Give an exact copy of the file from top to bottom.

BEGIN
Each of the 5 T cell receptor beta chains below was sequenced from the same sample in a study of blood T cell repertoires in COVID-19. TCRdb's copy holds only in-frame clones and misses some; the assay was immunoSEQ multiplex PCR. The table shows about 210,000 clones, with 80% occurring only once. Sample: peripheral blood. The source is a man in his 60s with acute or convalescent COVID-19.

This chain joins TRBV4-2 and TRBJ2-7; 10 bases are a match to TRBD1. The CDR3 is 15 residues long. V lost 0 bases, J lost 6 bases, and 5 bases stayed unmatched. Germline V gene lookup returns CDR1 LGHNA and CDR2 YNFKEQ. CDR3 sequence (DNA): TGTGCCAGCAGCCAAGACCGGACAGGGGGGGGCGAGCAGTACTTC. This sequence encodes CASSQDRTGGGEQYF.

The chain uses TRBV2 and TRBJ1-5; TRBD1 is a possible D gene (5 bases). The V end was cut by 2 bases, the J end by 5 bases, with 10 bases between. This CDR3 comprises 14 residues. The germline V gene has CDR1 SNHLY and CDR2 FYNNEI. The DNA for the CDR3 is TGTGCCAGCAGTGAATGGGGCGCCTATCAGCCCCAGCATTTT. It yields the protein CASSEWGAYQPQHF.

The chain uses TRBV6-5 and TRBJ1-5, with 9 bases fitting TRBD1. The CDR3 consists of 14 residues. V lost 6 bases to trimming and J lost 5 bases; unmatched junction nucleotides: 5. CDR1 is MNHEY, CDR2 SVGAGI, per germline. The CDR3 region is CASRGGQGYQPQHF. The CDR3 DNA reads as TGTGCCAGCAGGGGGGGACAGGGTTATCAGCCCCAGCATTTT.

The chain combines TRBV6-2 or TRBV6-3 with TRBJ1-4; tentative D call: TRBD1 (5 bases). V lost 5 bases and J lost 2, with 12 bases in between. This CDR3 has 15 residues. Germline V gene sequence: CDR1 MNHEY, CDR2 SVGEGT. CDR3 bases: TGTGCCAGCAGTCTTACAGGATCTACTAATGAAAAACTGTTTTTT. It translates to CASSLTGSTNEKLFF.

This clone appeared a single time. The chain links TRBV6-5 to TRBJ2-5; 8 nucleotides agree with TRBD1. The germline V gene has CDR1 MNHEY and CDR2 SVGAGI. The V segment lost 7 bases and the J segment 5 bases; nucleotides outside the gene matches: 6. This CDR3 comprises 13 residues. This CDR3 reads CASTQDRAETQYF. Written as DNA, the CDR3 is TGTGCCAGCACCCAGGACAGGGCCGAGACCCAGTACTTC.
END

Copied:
Each of the 5 T cell receptor beta chains below was sequenced from the same sample in a study of blood T cell repertoires in COVID-19. TCRdb's copy holds only in-frame clones and misses some; the assay was immunoSEQ multiplex PCR. The table shows about 210,000 clones, with 80% occurring only once. Sample: peripheral blood. The source is a man in his 60s with acute or convalescent COVID-19.

This chain joins TRBV4-2 and TRBJ2-7; 10 bases are a match to TRBD1. The CDR3 is 15 residues long. V lost 0 bases, J lost 6 bases, and 5 bases stayed unmatched. Germline V gene lookup returns CDR1 LGHNA and CDR2 YNFKEQ. CDR3 sequence (DNA): TGTGCCAGCAGCCAAGACCGGACAGGGGGGGGCGAGCAGTACTTC. This sequence encodes CASSQDRTGGGEQYF.

The chain uses TRBV2 and TRBJ1-5; TRBD1 is a possible D gene (5 bases). The V end was cut by 2 bases, the J end by 5 bases, with 10 bases between. This CDR3 comprises 14 residues. The germline V gene has CDR1 SNHLY and CDR2 FYNNEI. The DNA for the CDR3 is TGTGCCAGCAGTGAATGGGGCGCCTATCAGCCCCAGCATTTT. It yields the protein CASSEWGAYQPQHF.

The chain uses TRBV6-5 and TRBJ1-5, with 9 bases fitting TRBD1. The CDR3 consists of 14 residues. V lost 6 bases to trimming and J lost 5 bases; unmatched junction nucleotides: 5. CDR1 is MNHEY, CDR2 SVGAGI, per germline. The CDR3 region is CASRGGQGYQPQHF. The CDR3 DNA reads as TGTGCCAGCAGGGGGGGACAGGGTTATCAGCCCCAGCATTTT.

The chain combines TRBV6-2 or TRBV6-3 with TRBJ1-4; tentative D call: TRBD1 (5 bases). V lost 5 bases and J lost 2, with 12 bases in between. This CDR3 has 15 residues. Germline V gene sequence: CDR1 MNHEY, CDR2 SVGEGT. CDR3 bases: TGTGCCAGCAGTCTTACAGGATCTACTAATGAAAAACTGTTTTTT. It translates to CASSLTGSTNEKLFF.

This clone appeared a single time. The chain links TRBV6-5 to TRBJ2-5; 8 nucleotides agree with TRBD1. The germline V gene has CDR1 MNHEY and CDR2 SVGAGI. The V segment lost 7 bases and the J segment 5 bases; nucleotides outside the gene matches: 6. This CDR3 comprises 13 residues. This CDR3 reads CASTQDRAETQYF. Written as DNA, the CDR3 is TGTGCCAGCACCCAGGACAGGGCCGAGACCCAGTACTTC.